In the meantime there are a few themes that I would like to highlight and discuss on this website regarding Late Discovery Adoptees and Relinquishment/Adoption in general.

Themes such as:

The Rights of the baby/child/adult to know…

This is very much an issue these days with laws still banning the release of birth records, donor inseminations, surrogacy, and wombs for hire etc. So it is still a topic to be compassionately understood, and I would argue, from the baby’s perspective. So I will state my bias upfront: I believe every child has the right to know who their parents are (and to contact). I believe their rights supersede the rights of the adults involved. I am not against adoption. But the child must be told and then nurtured through the loss. The adoptive parents also have to know what it means to lose your mother at the very moment you are coming into Being. To lose your Universe. Your Self. Their love cannot replace the lost mother’s love because at birth the baby and the mother are one in ways that can never be replicated. This is where the ‘primal wound’ is given. It is a wound that can never be healed (those lost moments, hours, days, weeks, months, years can never be replaced as they were and might have been). The wound can only be understood. Embraced. Integrated. Nurtured. Seen. Witnessed. Allowed. Made Legitimate. Only then can the wound become some kind of reconstituted nesting place where we can re-womb and give birth to ourselves within our truth, not as marginalised, liminal human beings, not as objects of personal and societal and cultural shame. Only then can we render adoption ethical.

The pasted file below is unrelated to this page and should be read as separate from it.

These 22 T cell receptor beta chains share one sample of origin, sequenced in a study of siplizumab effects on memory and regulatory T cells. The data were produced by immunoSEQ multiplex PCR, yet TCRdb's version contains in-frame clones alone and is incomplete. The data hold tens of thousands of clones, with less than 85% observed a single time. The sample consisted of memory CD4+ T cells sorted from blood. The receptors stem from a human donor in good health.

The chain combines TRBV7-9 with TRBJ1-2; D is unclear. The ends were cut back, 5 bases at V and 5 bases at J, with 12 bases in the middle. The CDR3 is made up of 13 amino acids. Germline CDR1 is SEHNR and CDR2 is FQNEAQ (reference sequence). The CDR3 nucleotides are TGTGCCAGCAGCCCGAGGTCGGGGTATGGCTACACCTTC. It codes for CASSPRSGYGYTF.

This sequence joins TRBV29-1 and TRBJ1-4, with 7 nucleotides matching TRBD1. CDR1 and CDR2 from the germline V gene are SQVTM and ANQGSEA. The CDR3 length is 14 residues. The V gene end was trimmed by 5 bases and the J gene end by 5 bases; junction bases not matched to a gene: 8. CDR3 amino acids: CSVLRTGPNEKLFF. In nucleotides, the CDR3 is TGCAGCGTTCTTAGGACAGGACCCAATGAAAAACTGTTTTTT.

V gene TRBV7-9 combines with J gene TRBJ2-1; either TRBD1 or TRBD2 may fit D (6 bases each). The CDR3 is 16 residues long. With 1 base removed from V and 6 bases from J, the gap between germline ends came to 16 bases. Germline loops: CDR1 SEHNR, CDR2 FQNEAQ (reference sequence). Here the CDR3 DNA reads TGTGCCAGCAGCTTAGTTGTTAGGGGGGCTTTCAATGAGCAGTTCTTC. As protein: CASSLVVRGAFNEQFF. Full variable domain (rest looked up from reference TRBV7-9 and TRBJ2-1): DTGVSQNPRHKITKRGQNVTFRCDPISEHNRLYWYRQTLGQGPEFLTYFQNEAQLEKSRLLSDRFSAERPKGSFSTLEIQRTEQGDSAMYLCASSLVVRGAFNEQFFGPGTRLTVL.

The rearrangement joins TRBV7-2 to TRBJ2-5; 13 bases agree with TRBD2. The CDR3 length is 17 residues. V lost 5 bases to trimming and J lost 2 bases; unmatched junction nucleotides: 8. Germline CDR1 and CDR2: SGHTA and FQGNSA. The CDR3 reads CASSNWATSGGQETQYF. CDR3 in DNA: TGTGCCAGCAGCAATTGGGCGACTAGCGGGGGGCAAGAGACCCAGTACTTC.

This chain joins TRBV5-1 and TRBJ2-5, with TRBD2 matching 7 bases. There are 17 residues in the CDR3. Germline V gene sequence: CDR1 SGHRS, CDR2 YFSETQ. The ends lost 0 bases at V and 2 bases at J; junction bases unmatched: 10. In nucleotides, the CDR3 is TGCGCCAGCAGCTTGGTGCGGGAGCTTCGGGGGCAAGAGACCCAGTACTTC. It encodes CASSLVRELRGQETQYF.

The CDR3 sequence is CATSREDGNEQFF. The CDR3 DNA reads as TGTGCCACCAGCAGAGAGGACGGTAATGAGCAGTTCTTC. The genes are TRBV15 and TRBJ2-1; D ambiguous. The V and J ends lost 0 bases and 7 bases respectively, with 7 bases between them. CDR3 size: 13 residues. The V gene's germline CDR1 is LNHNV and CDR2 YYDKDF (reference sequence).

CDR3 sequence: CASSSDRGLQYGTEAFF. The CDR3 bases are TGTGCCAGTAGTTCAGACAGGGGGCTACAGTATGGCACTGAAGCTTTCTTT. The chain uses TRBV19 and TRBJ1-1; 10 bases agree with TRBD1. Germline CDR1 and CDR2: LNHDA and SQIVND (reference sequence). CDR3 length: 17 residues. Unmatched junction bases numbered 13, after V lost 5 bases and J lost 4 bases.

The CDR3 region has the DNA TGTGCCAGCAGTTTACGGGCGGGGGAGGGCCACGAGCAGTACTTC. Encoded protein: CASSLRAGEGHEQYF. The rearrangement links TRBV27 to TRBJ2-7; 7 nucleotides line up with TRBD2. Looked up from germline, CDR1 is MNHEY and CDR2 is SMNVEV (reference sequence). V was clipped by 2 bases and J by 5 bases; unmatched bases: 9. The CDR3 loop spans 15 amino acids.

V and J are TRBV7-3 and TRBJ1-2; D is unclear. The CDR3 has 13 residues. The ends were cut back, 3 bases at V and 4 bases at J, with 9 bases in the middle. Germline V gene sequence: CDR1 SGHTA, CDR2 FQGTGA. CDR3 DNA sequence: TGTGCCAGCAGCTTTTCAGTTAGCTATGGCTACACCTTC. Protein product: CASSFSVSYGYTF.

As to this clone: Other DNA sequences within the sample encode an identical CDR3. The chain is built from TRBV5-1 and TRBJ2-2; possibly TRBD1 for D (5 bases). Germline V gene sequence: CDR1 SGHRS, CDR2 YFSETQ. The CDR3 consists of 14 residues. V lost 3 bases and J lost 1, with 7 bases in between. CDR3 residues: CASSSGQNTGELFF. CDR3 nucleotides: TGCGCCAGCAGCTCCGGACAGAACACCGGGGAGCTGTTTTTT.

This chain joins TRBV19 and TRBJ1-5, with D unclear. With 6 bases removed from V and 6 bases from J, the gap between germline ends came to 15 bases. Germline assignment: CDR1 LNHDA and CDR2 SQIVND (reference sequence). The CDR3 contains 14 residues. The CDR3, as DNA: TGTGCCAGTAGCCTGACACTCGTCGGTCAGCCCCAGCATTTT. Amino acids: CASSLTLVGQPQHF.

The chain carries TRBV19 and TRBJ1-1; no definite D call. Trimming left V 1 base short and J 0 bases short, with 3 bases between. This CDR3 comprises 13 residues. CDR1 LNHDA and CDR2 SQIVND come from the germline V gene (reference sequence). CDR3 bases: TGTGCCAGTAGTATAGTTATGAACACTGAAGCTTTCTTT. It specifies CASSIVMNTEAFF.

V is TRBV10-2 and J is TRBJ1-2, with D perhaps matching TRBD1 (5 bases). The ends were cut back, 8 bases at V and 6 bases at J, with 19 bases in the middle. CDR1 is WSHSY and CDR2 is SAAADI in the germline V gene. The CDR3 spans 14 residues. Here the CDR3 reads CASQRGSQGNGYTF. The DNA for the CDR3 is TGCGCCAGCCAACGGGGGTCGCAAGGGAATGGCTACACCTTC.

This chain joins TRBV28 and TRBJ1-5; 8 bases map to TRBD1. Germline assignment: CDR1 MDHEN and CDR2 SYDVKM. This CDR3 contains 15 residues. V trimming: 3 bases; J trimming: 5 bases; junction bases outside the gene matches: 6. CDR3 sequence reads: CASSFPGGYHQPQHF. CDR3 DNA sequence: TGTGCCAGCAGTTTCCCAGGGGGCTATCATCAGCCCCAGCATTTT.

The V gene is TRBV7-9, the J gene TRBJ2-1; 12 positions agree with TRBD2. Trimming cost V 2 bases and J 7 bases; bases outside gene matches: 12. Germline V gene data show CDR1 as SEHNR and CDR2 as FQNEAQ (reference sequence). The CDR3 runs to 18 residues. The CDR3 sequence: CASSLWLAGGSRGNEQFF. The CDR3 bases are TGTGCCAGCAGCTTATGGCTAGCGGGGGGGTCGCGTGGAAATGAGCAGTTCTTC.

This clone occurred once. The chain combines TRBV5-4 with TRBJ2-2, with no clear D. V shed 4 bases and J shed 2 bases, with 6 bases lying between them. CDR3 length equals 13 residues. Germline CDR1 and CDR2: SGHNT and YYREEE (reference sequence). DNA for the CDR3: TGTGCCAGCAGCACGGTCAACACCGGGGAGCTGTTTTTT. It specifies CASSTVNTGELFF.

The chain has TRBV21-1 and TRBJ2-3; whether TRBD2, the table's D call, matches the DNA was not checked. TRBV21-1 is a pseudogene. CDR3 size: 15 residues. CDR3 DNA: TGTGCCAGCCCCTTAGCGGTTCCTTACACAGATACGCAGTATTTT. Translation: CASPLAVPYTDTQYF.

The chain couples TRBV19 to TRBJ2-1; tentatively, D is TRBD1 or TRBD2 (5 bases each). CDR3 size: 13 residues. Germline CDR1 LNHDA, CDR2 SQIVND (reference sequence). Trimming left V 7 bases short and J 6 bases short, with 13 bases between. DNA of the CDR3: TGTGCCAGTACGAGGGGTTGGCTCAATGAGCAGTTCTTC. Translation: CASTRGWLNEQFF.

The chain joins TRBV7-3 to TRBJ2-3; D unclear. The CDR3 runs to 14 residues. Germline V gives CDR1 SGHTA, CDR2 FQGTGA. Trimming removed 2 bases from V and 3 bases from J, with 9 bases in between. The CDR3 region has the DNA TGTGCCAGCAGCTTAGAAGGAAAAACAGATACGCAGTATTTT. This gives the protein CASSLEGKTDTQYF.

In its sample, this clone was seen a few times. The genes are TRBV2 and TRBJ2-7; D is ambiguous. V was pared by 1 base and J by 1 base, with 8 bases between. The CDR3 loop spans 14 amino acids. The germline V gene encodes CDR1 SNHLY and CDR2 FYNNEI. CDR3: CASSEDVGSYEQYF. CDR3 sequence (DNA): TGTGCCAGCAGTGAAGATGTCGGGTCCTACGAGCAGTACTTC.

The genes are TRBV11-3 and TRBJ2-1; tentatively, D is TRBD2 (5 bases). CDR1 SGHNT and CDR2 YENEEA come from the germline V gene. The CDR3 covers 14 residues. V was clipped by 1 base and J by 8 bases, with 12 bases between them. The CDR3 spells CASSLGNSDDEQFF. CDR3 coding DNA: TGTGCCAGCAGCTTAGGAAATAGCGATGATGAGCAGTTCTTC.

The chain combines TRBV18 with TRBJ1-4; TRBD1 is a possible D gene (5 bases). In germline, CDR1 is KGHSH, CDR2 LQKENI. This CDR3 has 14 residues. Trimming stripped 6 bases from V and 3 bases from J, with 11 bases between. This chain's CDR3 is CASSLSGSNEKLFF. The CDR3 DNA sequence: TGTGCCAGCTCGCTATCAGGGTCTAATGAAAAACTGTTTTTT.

So I write and paint the last (and lasting) memories of my mother.

I photograph the liminal spaces, wherein I find her and, therefore, myself.

I sing – unbeknownst until I was 42 – with her voice. Her echoes. Her reverberations.

That timbre my own.